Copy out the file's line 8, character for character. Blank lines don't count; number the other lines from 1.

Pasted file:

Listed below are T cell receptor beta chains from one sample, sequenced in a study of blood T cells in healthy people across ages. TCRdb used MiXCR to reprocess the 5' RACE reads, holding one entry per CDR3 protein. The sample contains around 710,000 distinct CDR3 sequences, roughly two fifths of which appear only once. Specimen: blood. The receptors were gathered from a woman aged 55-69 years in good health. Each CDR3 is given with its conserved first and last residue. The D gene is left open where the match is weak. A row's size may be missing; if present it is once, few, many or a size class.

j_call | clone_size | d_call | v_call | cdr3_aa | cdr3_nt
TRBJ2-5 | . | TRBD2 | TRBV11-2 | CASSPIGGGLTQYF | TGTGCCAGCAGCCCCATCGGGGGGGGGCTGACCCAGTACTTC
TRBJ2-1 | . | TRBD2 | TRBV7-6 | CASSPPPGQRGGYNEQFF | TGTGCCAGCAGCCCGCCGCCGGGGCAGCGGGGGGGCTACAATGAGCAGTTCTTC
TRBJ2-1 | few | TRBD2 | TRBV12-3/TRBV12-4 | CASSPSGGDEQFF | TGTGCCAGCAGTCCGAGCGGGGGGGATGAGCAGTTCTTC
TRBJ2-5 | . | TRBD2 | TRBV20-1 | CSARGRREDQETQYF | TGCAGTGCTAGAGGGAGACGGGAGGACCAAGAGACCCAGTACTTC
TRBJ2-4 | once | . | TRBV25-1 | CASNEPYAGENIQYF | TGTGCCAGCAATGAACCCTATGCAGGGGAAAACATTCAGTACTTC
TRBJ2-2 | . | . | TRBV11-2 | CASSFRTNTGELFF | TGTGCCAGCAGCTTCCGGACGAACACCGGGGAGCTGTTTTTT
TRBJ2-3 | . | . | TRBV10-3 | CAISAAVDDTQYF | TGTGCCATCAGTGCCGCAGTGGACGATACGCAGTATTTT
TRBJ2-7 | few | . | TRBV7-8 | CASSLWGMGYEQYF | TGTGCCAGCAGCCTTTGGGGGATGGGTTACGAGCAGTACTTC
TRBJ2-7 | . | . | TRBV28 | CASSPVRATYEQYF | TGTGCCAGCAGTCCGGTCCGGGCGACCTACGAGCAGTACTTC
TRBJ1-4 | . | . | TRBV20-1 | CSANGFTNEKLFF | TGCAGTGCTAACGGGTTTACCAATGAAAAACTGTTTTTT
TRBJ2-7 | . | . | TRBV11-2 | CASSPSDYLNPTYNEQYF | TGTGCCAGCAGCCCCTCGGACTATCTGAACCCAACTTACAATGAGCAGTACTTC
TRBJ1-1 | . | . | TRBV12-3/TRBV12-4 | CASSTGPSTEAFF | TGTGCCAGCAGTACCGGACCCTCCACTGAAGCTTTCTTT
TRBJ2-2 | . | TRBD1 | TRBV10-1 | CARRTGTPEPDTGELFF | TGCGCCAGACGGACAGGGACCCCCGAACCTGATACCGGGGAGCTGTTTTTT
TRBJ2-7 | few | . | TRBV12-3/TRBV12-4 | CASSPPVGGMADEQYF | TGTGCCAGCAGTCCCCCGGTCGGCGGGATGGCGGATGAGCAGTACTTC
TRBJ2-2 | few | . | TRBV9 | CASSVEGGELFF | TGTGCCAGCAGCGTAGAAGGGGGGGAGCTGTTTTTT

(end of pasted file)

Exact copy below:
TRBJ2-2 | . | . | TRBV11-2 | CASSFRTNTGELFF | TGTGCCAGCAGCTTCCGGACGAACACCGGGGAGCTGTTTTTT